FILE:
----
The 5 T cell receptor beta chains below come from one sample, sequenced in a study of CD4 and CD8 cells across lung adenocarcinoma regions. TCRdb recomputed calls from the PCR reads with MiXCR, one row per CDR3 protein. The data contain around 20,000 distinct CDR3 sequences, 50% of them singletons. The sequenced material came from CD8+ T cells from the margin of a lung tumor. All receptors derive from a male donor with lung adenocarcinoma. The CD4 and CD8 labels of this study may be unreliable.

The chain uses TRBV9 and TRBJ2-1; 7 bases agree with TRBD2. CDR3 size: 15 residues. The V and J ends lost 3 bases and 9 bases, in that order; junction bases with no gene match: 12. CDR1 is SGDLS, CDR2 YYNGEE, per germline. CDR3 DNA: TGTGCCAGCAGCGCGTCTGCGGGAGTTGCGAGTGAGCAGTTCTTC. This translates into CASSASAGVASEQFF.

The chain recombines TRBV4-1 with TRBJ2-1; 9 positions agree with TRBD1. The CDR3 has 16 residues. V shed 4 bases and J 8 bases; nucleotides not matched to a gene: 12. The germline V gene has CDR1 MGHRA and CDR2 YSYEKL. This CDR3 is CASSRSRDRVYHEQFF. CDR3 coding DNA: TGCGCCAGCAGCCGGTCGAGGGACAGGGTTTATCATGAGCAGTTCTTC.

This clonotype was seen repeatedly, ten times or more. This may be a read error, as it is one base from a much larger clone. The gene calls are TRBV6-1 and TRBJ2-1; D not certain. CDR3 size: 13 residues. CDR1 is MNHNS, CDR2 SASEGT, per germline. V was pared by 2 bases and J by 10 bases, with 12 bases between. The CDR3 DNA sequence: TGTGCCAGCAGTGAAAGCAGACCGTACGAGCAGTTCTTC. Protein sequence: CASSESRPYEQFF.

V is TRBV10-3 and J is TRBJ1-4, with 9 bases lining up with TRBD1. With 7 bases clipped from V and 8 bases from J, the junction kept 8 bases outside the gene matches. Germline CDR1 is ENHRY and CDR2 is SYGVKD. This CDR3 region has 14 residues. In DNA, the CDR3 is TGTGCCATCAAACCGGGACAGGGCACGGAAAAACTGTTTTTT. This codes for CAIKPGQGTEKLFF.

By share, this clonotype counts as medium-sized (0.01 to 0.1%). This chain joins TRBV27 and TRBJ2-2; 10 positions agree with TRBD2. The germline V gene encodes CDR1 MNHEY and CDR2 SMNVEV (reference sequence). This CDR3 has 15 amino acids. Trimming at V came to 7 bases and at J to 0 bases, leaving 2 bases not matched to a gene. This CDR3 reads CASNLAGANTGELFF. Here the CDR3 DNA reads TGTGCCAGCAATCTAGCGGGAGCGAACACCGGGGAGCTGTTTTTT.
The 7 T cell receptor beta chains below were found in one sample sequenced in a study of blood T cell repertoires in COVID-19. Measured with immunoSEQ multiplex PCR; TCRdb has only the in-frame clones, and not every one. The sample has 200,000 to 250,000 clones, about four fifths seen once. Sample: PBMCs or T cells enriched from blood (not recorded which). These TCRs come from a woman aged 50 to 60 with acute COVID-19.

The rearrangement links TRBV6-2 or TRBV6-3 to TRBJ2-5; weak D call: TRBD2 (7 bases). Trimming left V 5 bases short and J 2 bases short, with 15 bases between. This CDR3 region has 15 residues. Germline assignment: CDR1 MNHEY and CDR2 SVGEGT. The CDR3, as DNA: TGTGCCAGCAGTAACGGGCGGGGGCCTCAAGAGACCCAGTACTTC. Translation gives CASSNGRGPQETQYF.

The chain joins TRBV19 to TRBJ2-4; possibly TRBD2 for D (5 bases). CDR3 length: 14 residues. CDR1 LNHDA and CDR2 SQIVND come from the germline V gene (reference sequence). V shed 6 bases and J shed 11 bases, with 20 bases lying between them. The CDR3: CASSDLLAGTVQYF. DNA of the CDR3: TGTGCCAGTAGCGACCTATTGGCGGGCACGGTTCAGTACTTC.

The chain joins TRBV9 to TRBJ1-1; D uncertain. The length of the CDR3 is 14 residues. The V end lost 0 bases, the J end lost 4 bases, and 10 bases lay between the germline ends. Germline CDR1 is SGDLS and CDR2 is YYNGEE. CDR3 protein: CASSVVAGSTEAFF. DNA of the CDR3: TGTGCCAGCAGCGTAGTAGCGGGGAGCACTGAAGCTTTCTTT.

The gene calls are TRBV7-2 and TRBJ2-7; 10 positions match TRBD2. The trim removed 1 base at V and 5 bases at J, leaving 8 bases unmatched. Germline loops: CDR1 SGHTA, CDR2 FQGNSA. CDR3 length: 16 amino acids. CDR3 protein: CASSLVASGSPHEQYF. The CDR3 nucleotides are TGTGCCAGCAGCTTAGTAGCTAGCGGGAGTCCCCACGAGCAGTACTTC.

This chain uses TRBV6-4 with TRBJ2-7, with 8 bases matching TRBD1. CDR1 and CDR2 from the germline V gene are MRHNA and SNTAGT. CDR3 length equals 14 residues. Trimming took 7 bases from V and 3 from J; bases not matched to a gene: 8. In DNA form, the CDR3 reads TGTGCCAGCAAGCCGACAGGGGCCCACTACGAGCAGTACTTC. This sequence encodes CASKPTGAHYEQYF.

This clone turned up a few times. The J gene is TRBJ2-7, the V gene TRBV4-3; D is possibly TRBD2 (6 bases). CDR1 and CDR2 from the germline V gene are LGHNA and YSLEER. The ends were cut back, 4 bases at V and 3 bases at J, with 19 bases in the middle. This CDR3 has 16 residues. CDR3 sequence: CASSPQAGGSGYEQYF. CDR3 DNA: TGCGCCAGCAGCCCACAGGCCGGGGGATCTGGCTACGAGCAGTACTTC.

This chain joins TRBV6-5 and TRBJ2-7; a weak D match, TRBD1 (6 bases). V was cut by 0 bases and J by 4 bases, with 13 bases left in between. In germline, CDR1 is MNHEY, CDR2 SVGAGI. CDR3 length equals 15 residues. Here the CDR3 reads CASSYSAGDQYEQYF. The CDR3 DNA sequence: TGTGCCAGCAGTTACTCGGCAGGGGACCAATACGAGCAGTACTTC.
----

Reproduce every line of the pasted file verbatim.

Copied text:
The 5 T cell receptor beta chains below come from one sample, sequenced in a study of CD4 and CD8 cells across lung adenocarcinoma regions. TCRdb recomputed calls from the PCR reads with MiXCR, one row per CDR3 protein. The data contain around 20,000 distinct CDR3 sequences, 50% of them singletons. The sequenced material came from CD8+ T cells from the margin of a lung tumor. All receptors derive from a male donor with lung adenocarcinoma. The CD4 and CD8 labels of this study may be unreliable.

The chain uses TRBV9 and TRBJ2-1; 7 bases agree with TRBD2. CDR3 size: 15 residues. The V and J ends lost 3 bases and 9 bases, in that order; junction bases with no gene match: 12. CDR1 is SGDLS, CDR2 YYNGEE, per germline. CDR3 DNA: TGTGCCAGCAGCGCGTCTGCGGGAGTTGCGAGTGAGCAGTTCTTC. This translates into CASSASAGVASEQFF.

The chain recombines TRBV4-1 with TRBJ2-1; 9 positions agree with TRBD1. The CDR3 has 16 residues. V shed 4 bases and J 8 bases; nucleotides not matched to a gene: 12. The germline V gene has CDR1 MGHRA and CDR2 YSYEKL. This CDR3 is CASSRSRDRVYHEQFF. CDR3 coding DNA: TGCGCCAGCAGCCGGTCGAGGGACAGGGTTTATCATGAGCAGTTCTTC.

This clonotype was seen repeatedly, ten times or more. This may be a read error, as it is one base from a much larger clone. The gene calls are TRBV6-1 and TRBJ2-1; D not certain. CDR3 size: 13 residues. CDR1 is MNHNS, CDR2 SASEGT, per germline. V was pared by 2 bases and J by 10 bases, with 12 bases between. The CDR3 DNA sequence: TGTGCCAGCAGTGAAAGCAGACCGTACGAGCAGTTCTTC. Protein sequence: CASSESRPYEQFF.

V is TRBV10-3 and J is TRBJ1-4, with 9 bases lining up with TRBD1. With 7 bases clipped from V and 8 bases from J, the junction kept 8 bases outside the gene matches. Germline CDR1 is ENHRY and CDR2 is SYGVKD. This CDR3 region has 14 residues. In DNA, the CDR3 is TGTGCCATCAAACCGGGACAGGGCACGGAAAAACTGTTTTTT. This codes for CAIKPGQGTEKLFF.

By share, this clonotype counts as medium-sized (0.01 to 0.1%). This chain joins TRBV27 and TRBJ2-2; 10 positions agree with TRBD2. The germline V gene encodes CDR1 MNHEY and CDR2 SMNVEV (reference sequence). This CDR3 has 15 amino acids. Trimming at V came to 7 bases and at J to 0 bases, leaving 2 bases not matched to a gene. This CDR3 reads CASNLAGANTGELFF. Here the CDR3 DNA reads TGTGCCAGCAATCTAGCGGGAGCGAACACCGGGGAGCTGTTTTTT.
The 7 T cell receptor beta chains below were found in one sample sequenced in a study of blood T cell repertoires in COVID-19. Measured with immunoSEQ multiplex PCR; TCRdb has only the in-frame clones, and not every one. The sample has 200,000 to 250,000 clones, about four fifths seen once. Sample: PBMCs or T cells enriched from blood (not recorded which). These TCRs come from a woman aged 50 to 60 with acute COVID-19.

The rearrangement links TRBV6-2 or TRBV6-3 to TRBJ2-5; weak D call: TRBD2 (7 bases). Trimming left V 5 bases short and J 2 bases short, with 15 bases between. This CDR3 region has 15 residues. Germline assignment: CDR1 MNHEY and CDR2 SVGEGT. The CDR3, as DNA: TGTGCCAGCAGTAACGGGCGGGGGCCTCAAGAGACCCAGTACTTC. Translation gives CASSNGRGPQETQYF.

The chain joins TRBV19 to TRBJ2-4; possibly TRBD2 for D (5 bases). CDR3 length: 14 residues. CDR1 LNHDA and CDR2 SQIVND come from the germline V gene (reference sequence). V shed 6 bases and J shed 11 bases, with 20 bases lying between them. The CDR3: CASSDLLAGTVQYF. DNA of the CDR3: TGTGCCAGTAGCGACCTATTGGCGGGCACGGTTCAGTACTTC.

The chain joins TRBV9 to TRBJ1-1; D uncertain. The length of the CDR3 is 14 residues. The V end lost 0 bases, the J end lost 4 bases, and 10 bases lay between the germline ends. Germline CDR1 is SGDLS and CDR2 is YYNGEE. CDR3 protein: CASSVVAGSTEAFF. DNA of the CDR3: TGTGCCAGCAGCGTAGTAGCGGGGAGCACTGAAGCTTTCTTT.

The gene calls are TRBV7-2 and TRBJ2-7; 10 positions match TRBD2. The trim removed 1 base at V and 5 bases at J, leaving 8 bases unmatched. Germline loops: CDR1 SGHTA, CDR2 FQGNSA. CDR3 length: 16 amino acids. CDR3 protein: CASSLVASGSPHEQYF. The CDR3 nucleotides are TGTGCCAGCAGCTTAGTAGCTAGCGGGAGTCCCCACGAGCAGTACTTC.

This chain uses TRBV6-4 with TRBJ2-7, with 8 bases matching TRBD1. CDR1 and CDR2 from the germline V gene are MRHNA and SNTAGT. CDR3 length equals 14 residues. Trimming took 7 bases from V and 3 from J; bases not matched to a gene: 8. In DNA form, the CDR3 reads TGTGCCAGCAAGCCGACAGGGGCCCACTACGAGCAGTACTTC. This sequence encodes CASKPTGAHYEQYF.

This clone turned up a few times. The J gene is TRBJ2-7, the V gene TRBV4-3; D is possibly TRBD2 (6 bases). CDR1 and CDR2 from the germline V gene are LGHNA and YSLEER. The ends were cut back, 4 bases at V and 3 bases at J, with 19 bases in the middle. This CDR3 has 16 residues. CDR3 sequence: CASSPQAGGSGYEQYF. CDR3 DNA: TGCGCCAGCAGCCCACAGGCCGGGGGATCTGGCTACGAGCAGTACTTC.

This chain joins TRBV6-5 and TRBJ2-7; a weak D match, TRBD1 (6 bases). V was cut by 0 bases and J by 4 bases, with 13 bases left in between. In germline, CDR1 is MNHEY, CDR2 SVGAGI. CDR3 length equals 15 residues. Here the CDR3 reads CASSYSAGDQYEQYF. The CDR3 DNA sequence: TGTGCCAGCAGTTACTCGGCAGGGGACCAATACGAGCAGTACTTC.